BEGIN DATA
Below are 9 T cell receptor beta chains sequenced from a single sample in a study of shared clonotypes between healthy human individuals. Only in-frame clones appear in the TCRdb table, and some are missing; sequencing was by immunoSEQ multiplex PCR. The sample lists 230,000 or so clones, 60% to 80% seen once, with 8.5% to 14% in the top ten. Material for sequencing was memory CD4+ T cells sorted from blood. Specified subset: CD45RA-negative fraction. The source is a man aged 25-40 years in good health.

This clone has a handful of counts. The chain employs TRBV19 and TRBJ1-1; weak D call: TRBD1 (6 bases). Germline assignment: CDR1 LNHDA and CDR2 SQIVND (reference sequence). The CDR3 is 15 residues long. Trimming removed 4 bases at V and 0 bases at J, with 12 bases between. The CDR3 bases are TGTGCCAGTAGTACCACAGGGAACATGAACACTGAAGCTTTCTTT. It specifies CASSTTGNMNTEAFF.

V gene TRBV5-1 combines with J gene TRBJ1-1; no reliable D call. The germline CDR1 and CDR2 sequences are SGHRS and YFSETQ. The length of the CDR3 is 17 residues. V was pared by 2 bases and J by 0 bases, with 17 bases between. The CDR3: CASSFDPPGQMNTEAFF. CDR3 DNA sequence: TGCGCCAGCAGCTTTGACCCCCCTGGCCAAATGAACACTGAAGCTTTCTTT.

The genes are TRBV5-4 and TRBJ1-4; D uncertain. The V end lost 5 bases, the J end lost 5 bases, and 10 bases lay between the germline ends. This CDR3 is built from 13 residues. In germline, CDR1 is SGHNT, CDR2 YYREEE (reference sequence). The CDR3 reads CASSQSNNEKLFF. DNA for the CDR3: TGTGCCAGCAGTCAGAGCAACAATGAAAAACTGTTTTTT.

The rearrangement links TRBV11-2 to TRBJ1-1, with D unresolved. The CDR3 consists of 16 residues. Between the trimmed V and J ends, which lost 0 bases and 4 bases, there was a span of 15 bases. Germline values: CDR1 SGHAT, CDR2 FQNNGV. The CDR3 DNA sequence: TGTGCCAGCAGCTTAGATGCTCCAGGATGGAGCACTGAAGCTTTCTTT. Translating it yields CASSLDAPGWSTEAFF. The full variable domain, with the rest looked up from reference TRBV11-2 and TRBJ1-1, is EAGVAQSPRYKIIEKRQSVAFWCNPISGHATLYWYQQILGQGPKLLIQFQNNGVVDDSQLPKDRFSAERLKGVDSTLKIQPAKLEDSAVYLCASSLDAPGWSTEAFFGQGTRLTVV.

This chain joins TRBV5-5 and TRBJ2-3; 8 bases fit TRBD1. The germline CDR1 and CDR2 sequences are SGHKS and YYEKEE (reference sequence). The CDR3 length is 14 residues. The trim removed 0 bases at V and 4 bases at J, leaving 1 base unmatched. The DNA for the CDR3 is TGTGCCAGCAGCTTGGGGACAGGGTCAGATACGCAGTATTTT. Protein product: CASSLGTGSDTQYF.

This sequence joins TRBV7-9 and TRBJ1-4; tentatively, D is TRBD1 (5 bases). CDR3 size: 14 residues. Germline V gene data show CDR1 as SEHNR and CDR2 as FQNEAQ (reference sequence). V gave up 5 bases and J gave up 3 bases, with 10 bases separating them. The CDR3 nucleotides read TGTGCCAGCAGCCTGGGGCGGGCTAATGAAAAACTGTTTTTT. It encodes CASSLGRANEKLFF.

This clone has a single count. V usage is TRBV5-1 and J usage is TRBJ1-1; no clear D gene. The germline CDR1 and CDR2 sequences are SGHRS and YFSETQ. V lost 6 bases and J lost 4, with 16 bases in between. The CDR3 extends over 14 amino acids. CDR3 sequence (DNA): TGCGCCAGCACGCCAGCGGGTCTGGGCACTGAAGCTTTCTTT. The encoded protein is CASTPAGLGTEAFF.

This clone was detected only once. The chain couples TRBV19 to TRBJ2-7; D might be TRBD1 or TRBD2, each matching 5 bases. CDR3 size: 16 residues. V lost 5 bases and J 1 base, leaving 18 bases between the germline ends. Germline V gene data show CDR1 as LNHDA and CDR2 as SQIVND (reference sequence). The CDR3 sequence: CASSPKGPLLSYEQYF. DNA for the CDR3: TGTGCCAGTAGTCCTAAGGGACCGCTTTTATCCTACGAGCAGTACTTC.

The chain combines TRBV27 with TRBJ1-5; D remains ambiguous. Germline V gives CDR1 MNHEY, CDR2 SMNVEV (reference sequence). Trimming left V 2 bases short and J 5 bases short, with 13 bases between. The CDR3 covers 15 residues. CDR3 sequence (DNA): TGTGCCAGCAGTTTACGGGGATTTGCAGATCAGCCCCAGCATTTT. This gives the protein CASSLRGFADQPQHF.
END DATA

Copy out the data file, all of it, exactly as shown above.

Below are 9 T cell receptor beta chains sequenced from a single sample in a study of shared clonotypes between healthy human individuals. Only in-frame clones appear in the TCRdb table, and some are missing; sequencing was by immunoSEQ multiplex PCR. The sample lists 230,000 or so clones, 60% to 80% seen once, with 8.5% to 14% in the top ten. Material for sequencing was memory CD4+ T cells sorted from blood. Specified subset: CD45RA-negative fraction. The source is a man aged 25-40 years in good health.

This clone has a handful of counts. The chain employs TRBV19 and TRBJ1-1; weak D call: TRBD1 (6 bases). Germline assignment: CDR1 LNHDA and CDR2 SQIVND (reference sequence). The CDR3 is 15 residues long. Trimming removed 4 bases at V and 0 bases at J, with 12 bases between. The CDR3 bases are TGTGCCAGTAGTACCACAGGGAACATGAACACTGAAGCTTTCTTT. It specifies CASSTTGNMNTEAFF.

V gene TRBV5-1 combines with J gene TRBJ1-1; no reliable D call. The germline CDR1 and CDR2 sequences are SGHRS and YFSETQ. The length of the CDR3 is 17 residues. V was pared by 2 bases and J by 0 bases, with 17 bases between. The CDR3: CASSFDPPGQMNTEAFF. CDR3 DNA sequence: TGCGCCAGCAGCTTTGACCCCCCTGGCCAAATGAACACTGAAGCTTTCTTT.

The genes are TRBV5-4 and TRBJ1-4; D uncertain. The V end lost 5 bases, the J end lost 5 bases, and 10 bases lay between the germline ends. This CDR3 is built from 13 residues. In germline, CDR1 is SGHNT, CDR2 YYREEE (reference sequence). The CDR3 reads CASSQSNNEKLFF. DNA for the CDR3: TGTGCCAGCAGTCAGAGCAACAATGAAAAACTGTTTTTT.

The rearrangement links TRBV11-2 to TRBJ1-1, with D unresolved. The CDR3 consists of 16 residues. Between the trimmed V and J ends, which lost 0 bases and 4 bases, there was a span of 15 bases. Germline values: CDR1 SGHAT, CDR2 FQNNGV. The CDR3 DNA sequence: TGTGCCAGCAGCTTAGATGCTCCAGGATGGAGCACTGAAGCTTTCTTT. Translating it yields CASSLDAPGWSTEAFF. The full variable domain, with the rest looked up from reference TRBV11-2 and TRBJ1-1, is EAGVAQSPRYKIIEKRQSVAFWCNPISGHATLYWYQQILGQGPKLLIQFQNNGVVDDSQLPKDRFSAERLKGVDSTLKIQPAKLEDSAVYLCASSLDAPGWSTEAFFGQGTRLTVV.

This chain joins TRBV5-5 and TRBJ2-3; 8 bases fit TRBD1. The germline CDR1 and CDR2 sequences are SGHKS and YYEKEE (reference sequence). The CDR3 length is 14 residues. The trim removed 0 bases at V and 4 bases at J, leaving 1 base unmatched. The DNA for the CDR3 is TGTGCCAGCAGCTTGGGGACAGGGTCAGATACGCAGTATTTT. Protein product: CASSLGTGSDTQYF.

This sequence joins TRBV7-9 and TRBJ1-4; tentatively, D is TRBD1 (5 bases). CDR3 size: 14 residues. Germline V gene data show CDR1 as SEHNR and CDR2 as FQNEAQ (reference sequence). V gave up 5 bases and J gave up 3 bases, with 10 bases separating them. The CDR3 nucleotides read TGTGCCAGCAGCCTGGGGCGGGCTAATGAAAAACTGTTTTTT. It encodes CASSLGRANEKLFF.

This clone has a single count. V usage is TRBV5-1 and J usage is TRBJ1-1; no clear D gene. The germline CDR1 and CDR2 sequences are SGHRS and YFSETQ. V lost 6 bases and J lost 4, with 16 bases in between. The CDR3 extends over 14 amino acids. CDR3 sequence (DNA): TGCGCCAGCACGCCAGCGGGTCTGGGCACTGAAGCTTTCTTT. The encoded protein is CASTPAGLGTEAFF.

This clone was detected only once. The chain couples TRBV19 to TRBJ2-7; D might be TRBD1 or TRBD2, each matching 5 bases. CDR3 size: 16 residues. V lost 5 bases and J 1 base, leaving 18 bases between the germline ends. Germline V gene data show CDR1 as LNHDA and CDR2 as SQIVND (reference sequence). The CDR3 sequence: CASSPKGPLLSYEQYF. DNA for the CDR3: TGTGCCAGTAGTCCTAAGGGACCGCTTTTATCCTACGAGCAGTACTTC.

The chain combines TRBV27 with TRBJ1-5; D remains ambiguous. Germline V gives CDR1 MNHEY, CDR2 SMNVEV (reference sequence). Trimming left V 2 bases short and J 5 bases short, with 13 bases between. The CDR3 covers 15 residues. CDR3 sequence (DNA): TGTGCCAGCAGTTTACGGGGATTTGCAGATCAGCCCCAGCATTTT. This gives the protein CASSLRGFADQPQHF.